The classic ‘pin-up’ image skyrocketed to popularity during World War II and once they were mass-produced, came to be considered an integral part of consumer culture. The practice has been documented back to as early as the 1890s, when artists such as Alphonse Mucha designed advertising posters that featured strong and idealised young women for drinks and cigarette brands.
Poster for Job Cigarettes, 1897 designed by Alphonse Mucha
Pin-up images started to occupy a variety of roles in propaganda for WWI with images of stylised women used to enlist soldiers as well as to encourage morale on the Front Line.
Propaganda poster for WWI designed by Howard Chandler Christy
The genre exploded in popularity during WWII, with the art reflecting the era’s ideals of beauty and sexuality; hourglass figures and scantily clad women were the main trait of pin-up art during the 1940s. These pin-up girls were more provocative and their sexuality more explicit than the demure women that were featured throughout WWI.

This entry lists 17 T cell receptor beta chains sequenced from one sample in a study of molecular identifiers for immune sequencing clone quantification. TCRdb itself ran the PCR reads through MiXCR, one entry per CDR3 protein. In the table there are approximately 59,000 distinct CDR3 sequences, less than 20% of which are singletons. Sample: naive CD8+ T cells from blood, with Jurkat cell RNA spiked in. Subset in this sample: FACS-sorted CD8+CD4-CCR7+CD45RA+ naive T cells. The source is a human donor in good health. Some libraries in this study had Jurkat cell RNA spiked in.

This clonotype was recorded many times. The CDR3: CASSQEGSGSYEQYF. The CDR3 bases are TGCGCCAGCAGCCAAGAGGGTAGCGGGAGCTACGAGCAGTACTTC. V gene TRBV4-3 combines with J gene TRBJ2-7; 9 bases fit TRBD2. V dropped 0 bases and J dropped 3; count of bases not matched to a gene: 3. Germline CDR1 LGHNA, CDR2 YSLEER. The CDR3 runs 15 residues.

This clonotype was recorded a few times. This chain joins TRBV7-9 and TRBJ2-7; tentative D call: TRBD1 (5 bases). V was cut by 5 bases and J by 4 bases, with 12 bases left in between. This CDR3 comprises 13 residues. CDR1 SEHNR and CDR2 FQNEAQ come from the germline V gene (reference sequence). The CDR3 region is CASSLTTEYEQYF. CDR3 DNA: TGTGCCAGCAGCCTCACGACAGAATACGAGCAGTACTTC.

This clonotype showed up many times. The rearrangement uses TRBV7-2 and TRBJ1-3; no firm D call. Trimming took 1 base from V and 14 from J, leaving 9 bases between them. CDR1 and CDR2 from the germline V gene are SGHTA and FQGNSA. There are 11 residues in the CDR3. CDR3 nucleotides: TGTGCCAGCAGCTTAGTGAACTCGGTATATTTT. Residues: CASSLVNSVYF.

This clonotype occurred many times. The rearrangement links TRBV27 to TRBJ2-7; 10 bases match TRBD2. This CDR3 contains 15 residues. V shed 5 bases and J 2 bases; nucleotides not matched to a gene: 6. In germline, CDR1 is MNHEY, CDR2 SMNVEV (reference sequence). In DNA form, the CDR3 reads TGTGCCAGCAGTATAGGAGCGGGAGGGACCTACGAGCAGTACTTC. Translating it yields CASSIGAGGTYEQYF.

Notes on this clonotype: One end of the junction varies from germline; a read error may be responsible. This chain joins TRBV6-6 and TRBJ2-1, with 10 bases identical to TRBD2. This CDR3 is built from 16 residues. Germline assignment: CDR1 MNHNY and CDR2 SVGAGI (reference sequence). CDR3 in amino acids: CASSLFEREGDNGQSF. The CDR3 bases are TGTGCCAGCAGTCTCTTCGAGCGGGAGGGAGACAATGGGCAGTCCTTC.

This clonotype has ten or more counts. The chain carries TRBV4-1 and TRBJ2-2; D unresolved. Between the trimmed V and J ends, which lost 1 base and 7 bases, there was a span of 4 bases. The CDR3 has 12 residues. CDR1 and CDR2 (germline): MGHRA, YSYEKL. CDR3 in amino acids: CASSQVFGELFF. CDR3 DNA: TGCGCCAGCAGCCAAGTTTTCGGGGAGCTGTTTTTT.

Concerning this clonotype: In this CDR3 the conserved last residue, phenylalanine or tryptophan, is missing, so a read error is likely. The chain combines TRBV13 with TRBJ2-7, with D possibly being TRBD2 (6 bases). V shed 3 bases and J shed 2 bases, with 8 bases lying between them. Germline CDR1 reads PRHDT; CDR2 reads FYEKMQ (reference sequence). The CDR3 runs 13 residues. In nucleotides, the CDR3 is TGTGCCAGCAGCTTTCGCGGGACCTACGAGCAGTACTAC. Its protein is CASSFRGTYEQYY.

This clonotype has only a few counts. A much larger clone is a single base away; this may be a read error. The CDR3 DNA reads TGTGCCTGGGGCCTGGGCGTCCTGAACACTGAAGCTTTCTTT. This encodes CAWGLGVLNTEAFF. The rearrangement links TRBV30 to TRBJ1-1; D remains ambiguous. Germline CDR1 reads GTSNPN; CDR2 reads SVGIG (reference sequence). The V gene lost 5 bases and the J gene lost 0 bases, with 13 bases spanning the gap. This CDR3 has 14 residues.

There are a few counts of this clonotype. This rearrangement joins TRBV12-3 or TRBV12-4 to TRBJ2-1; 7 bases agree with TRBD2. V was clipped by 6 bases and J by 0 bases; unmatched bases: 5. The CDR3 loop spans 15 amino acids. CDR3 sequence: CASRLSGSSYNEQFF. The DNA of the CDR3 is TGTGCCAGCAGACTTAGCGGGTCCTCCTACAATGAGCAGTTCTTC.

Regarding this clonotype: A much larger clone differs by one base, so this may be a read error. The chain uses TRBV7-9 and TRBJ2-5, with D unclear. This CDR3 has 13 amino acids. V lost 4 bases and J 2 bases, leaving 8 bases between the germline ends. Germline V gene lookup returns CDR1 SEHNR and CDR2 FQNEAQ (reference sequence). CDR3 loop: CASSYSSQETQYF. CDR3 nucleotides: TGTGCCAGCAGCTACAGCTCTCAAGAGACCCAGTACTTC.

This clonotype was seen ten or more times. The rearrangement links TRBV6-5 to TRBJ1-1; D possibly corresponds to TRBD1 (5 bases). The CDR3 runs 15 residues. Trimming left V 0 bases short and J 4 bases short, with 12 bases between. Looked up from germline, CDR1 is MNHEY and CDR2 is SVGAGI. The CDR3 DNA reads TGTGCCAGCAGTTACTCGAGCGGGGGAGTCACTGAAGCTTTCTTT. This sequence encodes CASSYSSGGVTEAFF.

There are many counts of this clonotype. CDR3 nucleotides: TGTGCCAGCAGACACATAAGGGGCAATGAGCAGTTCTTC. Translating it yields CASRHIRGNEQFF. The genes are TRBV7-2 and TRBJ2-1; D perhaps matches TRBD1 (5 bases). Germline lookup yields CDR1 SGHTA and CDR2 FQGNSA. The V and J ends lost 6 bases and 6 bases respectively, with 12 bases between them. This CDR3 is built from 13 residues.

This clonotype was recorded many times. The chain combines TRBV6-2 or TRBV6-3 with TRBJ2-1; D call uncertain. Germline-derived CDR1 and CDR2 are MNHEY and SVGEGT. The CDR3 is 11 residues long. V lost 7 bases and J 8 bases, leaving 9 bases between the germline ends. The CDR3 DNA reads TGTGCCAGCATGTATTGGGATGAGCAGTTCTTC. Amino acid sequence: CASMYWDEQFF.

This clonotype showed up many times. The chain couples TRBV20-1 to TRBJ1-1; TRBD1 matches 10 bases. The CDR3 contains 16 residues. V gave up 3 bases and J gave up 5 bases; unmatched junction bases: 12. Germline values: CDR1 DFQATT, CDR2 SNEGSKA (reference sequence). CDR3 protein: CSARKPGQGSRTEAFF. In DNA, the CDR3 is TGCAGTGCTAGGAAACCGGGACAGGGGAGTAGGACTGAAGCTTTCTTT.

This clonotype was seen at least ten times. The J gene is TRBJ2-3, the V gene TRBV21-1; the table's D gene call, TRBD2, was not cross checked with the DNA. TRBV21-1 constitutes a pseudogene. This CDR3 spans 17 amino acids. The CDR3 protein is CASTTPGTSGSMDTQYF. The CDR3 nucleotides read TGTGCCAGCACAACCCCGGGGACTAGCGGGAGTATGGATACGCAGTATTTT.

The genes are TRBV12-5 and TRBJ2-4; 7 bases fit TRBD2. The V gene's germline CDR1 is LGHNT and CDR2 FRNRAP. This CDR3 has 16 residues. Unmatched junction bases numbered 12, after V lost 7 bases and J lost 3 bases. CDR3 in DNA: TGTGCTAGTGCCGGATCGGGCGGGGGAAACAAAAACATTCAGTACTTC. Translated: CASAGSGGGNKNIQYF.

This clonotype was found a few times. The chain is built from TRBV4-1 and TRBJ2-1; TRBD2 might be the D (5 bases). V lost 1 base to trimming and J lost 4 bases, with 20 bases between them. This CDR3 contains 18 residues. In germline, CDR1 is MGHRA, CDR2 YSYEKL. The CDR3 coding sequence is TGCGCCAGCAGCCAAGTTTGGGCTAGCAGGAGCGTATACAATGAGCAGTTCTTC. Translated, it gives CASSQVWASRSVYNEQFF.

Rita Hayworth, Betty Grable and Marilyn Monroe were all celebrities who became sex symbols in the 1950s due to their mass-produced, pin-up photos, which could be seen hung in soldiers’ lockers.
Nowadays, the classic pin-up image is seen as a collector’s item, as demonstrated by Christie’s current auction of original, vintage pin-up posters and photographs. While they symbolise a moment in time when feminine sexuality was being liberated but female equality was still a long way off, the celebrity images prevalent in today’s popular culture seem curiously reminiscent, as pointed out by Suzy Menkes in her recent article for British Vogue.